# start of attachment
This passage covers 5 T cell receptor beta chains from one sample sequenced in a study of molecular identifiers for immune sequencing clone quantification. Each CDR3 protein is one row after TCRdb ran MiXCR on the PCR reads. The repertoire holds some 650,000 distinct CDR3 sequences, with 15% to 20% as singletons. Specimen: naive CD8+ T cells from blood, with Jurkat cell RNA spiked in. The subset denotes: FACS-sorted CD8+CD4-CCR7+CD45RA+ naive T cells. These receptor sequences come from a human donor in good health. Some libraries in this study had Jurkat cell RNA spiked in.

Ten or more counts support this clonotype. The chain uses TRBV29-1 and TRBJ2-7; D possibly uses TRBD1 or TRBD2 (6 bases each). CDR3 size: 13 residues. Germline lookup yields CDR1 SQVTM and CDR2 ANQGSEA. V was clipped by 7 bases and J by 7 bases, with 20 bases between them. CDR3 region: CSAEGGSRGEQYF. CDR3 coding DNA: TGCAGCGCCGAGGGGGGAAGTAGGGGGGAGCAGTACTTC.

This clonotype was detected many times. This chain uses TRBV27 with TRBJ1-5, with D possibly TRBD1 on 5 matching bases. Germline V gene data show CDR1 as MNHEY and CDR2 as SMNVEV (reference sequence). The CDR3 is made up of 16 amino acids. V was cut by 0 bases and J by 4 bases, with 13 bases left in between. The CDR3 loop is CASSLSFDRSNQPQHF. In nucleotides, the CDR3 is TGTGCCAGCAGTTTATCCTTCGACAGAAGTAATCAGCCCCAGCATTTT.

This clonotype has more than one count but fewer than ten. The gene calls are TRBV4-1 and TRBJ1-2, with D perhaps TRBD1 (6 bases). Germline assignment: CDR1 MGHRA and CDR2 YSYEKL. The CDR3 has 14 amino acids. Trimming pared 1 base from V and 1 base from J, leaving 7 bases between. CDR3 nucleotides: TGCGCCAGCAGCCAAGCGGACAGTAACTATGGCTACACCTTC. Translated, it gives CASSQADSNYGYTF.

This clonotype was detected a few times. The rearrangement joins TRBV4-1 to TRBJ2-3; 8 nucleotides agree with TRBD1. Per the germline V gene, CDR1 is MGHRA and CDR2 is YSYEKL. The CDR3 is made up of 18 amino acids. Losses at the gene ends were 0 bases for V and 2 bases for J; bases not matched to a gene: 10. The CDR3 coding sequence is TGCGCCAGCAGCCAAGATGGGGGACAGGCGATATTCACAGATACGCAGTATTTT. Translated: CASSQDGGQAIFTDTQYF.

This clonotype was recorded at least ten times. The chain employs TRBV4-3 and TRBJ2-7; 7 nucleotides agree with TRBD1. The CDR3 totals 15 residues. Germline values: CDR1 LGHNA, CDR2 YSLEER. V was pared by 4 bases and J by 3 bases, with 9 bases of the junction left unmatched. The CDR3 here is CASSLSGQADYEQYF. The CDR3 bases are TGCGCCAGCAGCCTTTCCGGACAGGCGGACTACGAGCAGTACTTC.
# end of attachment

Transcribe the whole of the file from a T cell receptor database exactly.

This passage covers 5 T cell receptor beta chains from one sample sequenced in a study of molecular identifiers for immune sequencing clone quantification. Each CDR3 protein is one row after TCRdb ran MiXCR on the PCR reads. The repertoire holds some 650,000 distinct CDR3 sequences, with 15% to 20% as singletons. Specimen: naive CD8+ T cells from blood, with Jurkat cell RNA spiked in. The subset denotes: FACS-sorted CD8+CD4-CCR7+CD45RA+ naive T cells. These receptor sequences come from a human donor in good health. Some libraries in this study had Jurkat cell RNA spiked in.

Ten or more counts support this clonotype. The chain uses TRBV29-1 and TRBJ2-7; D possibly uses TRBD1 or TRBD2 (6 bases each). CDR3 size: 13 residues. Germline lookup yields CDR1 SQVTM and CDR2 ANQGSEA. V was clipped by 7 bases and J by 7 bases, with 20 bases between them. CDR3 region: CSAEGGSRGEQYF. CDR3 coding DNA: TGCAGCGCCGAGGGGGGAAGTAGGGGGGAGCAGTACTTC.

This clonotype was detected many times. This chain uses TRBV27 with TRBJ1-5, with D possibly TRBD1 on 5 matching bases. Germline V gene data show CDR1 as MNHEY and CDR2 as SMNVEV (reference sequence). The CDR3 is made up of 16 amino acids. V was cut by 0 bases and J by 4 bases, with 13 bases left in between. The CDR3 loop is CASSLSFDRSNQPQHF. In nucleotides, the CDR3 is TGTGCCAGCAGTTTATCCTTCGACAGAAGTAATCAGCCCCAGCATTTT.

This clonotype has more than one count but fewer than ten. The gene calls are TRBV4-1 and TRBJ1-2, with D perhaps TRBD1 (6 bases). Germline assignment: CDR1 MGHRA and CDR2 YSYEKL. The CDR3 has 14 amino acids. Trimming pared 1 base from V and 1 base from J, leaving 7 bases between. CDR3 nucleotides: TGCGCCAGCAGCCAAGCGGACAGTAACTATGGCTACACCTTC. Translated, it gives CASSQADSNYGYTF.

This clonotype was detected a few times. The rearrangement joins TRBV4-1 to TRBJ2-3; 8 nucleotides agree with TRBD1. Per the germline V gene, CDR1 is MGHRA and CDR2 is YSYEKL. The CDR3 is made up of 18 amino acids. Losses at the gene ends were 0 bases for V and 2 bases for J; bases not matched to a gene: 10. The CDR3 coding sequence is TGCGCCAGCAGCCAAGATGGGGGACAGGCGATATTCACAGATACGCAGTATTTT. Translated: CASSQDGGQAIFTDTQYF.

This clonotype was recorded at least ten times. The chain employs TRBV4-3 and TRBJ2-7; 7 nucleotides agree with TRBD1. The CDR3 totals 15 residues. Germline values: CDR1 LGHNA, CDR2 YSLEER. V was pared by 4 bases and J by 3 bases, with 9 bases of the junction left unmatched. The CDR3 here is CASSLSGQADYEQYF. The CDR3 bases are TGCGCCAGCAGCCTTTCCGGACAGGCGGACTACGAGCAGTACTTC.